While this is technically true, it’s also not new to the digital world. Several techniques existed before computers and the internet to create identical copies, like photography, serigraphy, and cast metal sculptures.
I am not an expert in this field, and I suspect that laws regulating these matters are quite different across countries. Still, let’s take the example of France, where I studied photography, and which has a very mature art market. The law defines a limited number of copies, signed and numbered, that the author has directly contributed to as originals.
While the maximum number of originals varies across media of expression, the central ideas are the involvement of the artist across the entire process; their signature; and a limited, numbered series.
There is an anecdote about Pablo Picasso having dinner in a restaurant and drawing on a napkin. At the end of the meal, the restaurant owner allegedly offered to not charge for the meal in exchange for the doodle, to which Picasso agreed. When the owner remarked he had not signed the napkin, Picasso replied: “I want to pay for my dinner, not buy your restaurant”.
It is another way to say that most commercial value comes from the certification that the drawing is an original Picasso than the doodle itself.
The second role an NFT plays is to provide a digital signature of the artist and proof of uniqueness. If part of a limited series, the NFT can certify that the work is part of the collection.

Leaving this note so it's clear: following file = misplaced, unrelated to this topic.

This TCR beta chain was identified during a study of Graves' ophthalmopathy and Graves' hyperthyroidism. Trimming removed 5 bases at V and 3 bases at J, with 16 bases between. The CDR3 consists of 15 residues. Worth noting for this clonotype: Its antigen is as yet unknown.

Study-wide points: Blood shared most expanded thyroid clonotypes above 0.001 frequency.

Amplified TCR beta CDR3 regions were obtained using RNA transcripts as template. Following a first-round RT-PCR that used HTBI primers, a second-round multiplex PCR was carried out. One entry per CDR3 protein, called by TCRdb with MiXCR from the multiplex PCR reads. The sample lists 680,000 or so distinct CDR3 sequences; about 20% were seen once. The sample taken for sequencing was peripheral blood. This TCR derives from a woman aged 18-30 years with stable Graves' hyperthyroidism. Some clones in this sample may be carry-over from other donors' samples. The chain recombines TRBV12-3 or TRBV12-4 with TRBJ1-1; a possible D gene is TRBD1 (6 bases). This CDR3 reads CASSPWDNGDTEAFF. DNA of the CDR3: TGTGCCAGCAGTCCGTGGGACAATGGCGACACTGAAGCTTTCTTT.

“But I can right-click and save, duh!”
Yes, you can go to a museum and take photos of the artwork there. You can even buy relatively cheap copies of any painting by any master in the world, made with paint and brushes, just like the original. You can hang them on your wall, and that’s fine.
Similarly, you can right-click on any digital artwork, save it, and use it as your desktop background. That doesn’t make you the owner of it.
And you might be perfectly ok with this. And it’s ok to be perfectly ok with this. As long as it is for your usage, no one cares. But, if you try to profit commercially from these, then digital or not, the law will remind you that there is indeed a difference between an original and a copy, no matter how similar they look.
It is the beauty of art, and it’s even better with digital art. Some people don’t care, some like looking at or listening to something, and some people like to collect. Others use it as value storage and invest in art. Al these approaches and many others are simultaneously possible.
For those who care about ownership of the originals, NFTs make it possible to buy and sell digital works of art while guaranteeing each piece only has a single owner at any given time.
While the roles described above are merely the digital transposition of legal instruments available offline for years, what is new with NFTs is the visibility and transparency of transactions.
It’s not always possible to know who is behind each NFT purchase, but the transactions and amounts are public—unlike most traditional art markets.
Transparency is a fundamental improvement in any market or industry. I can’t think of an area where secrecy is fundamentally positive for users and maximises the overall value. The domination of the software industry by Open Source is an excellent example of that.
I get a sense that, by being deeply anchored in modern technologies and memes, NFTs are attractive to a much younger population than traditional art markets. And, on the other hand, considering we are already 20% done with the 21st century, it’s probably good to refresh things a bit. (Picasso, after all, would be 140 years old by now.)
I warned you at the top that I wasn’t going to go very deep. I am still in the exploration phase. If you are impatient, I recommend checking out these Twitter threads. Still, I will circle back to NFTs soon to relate my practical experiences registering p3ob7o.eth, a domain name living on the blockchain as an NFT, and my first collection of photographic NFTs, “Bims”.
Many thanks to Sam for the incredible feedback.